The 7 witnesses are; 2 Investigation Officers in charge of Yee’s case, 3 officers from Tech Forensic who examined devices from Yee or saved the videos and blog posts, and 2 officers who were involved in the arrest of Yee.

Before the trial could proceed any further, Yee requested to go for the Criminal Case Resolution (CCR) process. Yee said that he had got to know of CCR by the stroke of luck while doing his own research for his legal defence after the District Judge noted that such a request should have been made during the Pre-Trial Conference.

After a short discussion in Chambers, Yee was granted the permission to go for CCR.

CCR which was implemented in 2011,  provides a neutral forum, facilitated by a judge, for parties to discuss and explore the possibility of early resolution of criminal cases. This reduces wastage of valuable resources due to “cracked‟ trials where the accused person pleads guilty on the day of the trial or after the trial has commenced. For cases where a trial is necessary, CCR process will assist parties to identify the material triable issues and thereby utilise allocated trial dates in a more focused and efficient manner.

The eight charges faced by Yee are; six charges under section 298, and two charges under section 174 of the Penal Code.

SN Date of Offence Article or Video/Act in Offence Penal Code
1 28 Nov 15 “If you are a muslim, you are retarded” Section 298
2 17 Dec 15 “The banned anti-Islam Facebook post by Amos Yee” Section 298
3 14 April 16 “Responding to the common bullshit of Christians” Section 298
4 17 April 16 “Research has begun” Section 298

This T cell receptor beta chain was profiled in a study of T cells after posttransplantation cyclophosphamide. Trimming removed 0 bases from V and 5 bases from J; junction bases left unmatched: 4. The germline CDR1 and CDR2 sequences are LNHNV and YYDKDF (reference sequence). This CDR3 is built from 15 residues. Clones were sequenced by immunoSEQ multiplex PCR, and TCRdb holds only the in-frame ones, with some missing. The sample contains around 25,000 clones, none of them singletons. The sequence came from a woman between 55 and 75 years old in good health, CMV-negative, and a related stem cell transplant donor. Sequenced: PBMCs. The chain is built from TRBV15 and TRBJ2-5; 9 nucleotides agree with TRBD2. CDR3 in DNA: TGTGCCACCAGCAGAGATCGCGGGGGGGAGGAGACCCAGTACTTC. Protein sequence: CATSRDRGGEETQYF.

5 8 May 16 “Amos Yee arrested for wounding religion again” Section 298
6 19 May 16 “Refuting Islam with their own Quran” Section 298
7 14 Dec 15 Omit to attend interview at Jurong Police Divison Section 174
8 10 May 16 Omit to attend interview at Jurong Police Divison Section 174


If found guilty of section 298, the penalty is imprisonment for a term of up to 3 years, or with fine, or with both. If found guilty of section 174 of the penal code, the penalty is imprisonment of up to one month, or with fine of $1,500, or with both.

Yee will go for the CCR at 9.30 am and will then stand trial again at the State Courts.

Yee was found guilty of the two charges brought against him on 12 May 2015. One charge is obscenity for having uploaded a picture of the late Singapore prime minister, Lee Kuan Yew in a sexual depiction with the former British prime minister, the late Margaret Thatcher and the second, wounding the feelings of Christians for remarks he made in a video of Mr Lee and the Christian religious icon, Jesus Christ, which he had uploaded onto Youtube.

Yee was given a jail sentence of four weeks on 12 June 2015 for the two charges but was released on the spot in court as he had already spent a total of 55 days detained on remand.

Yesterday, the United Nations Special Rapporteur on freedom of opinion and expression, David Kaye, warned that Yee’s trial is deeply worrying and a sign of the increased criminalization of expression in Singapore,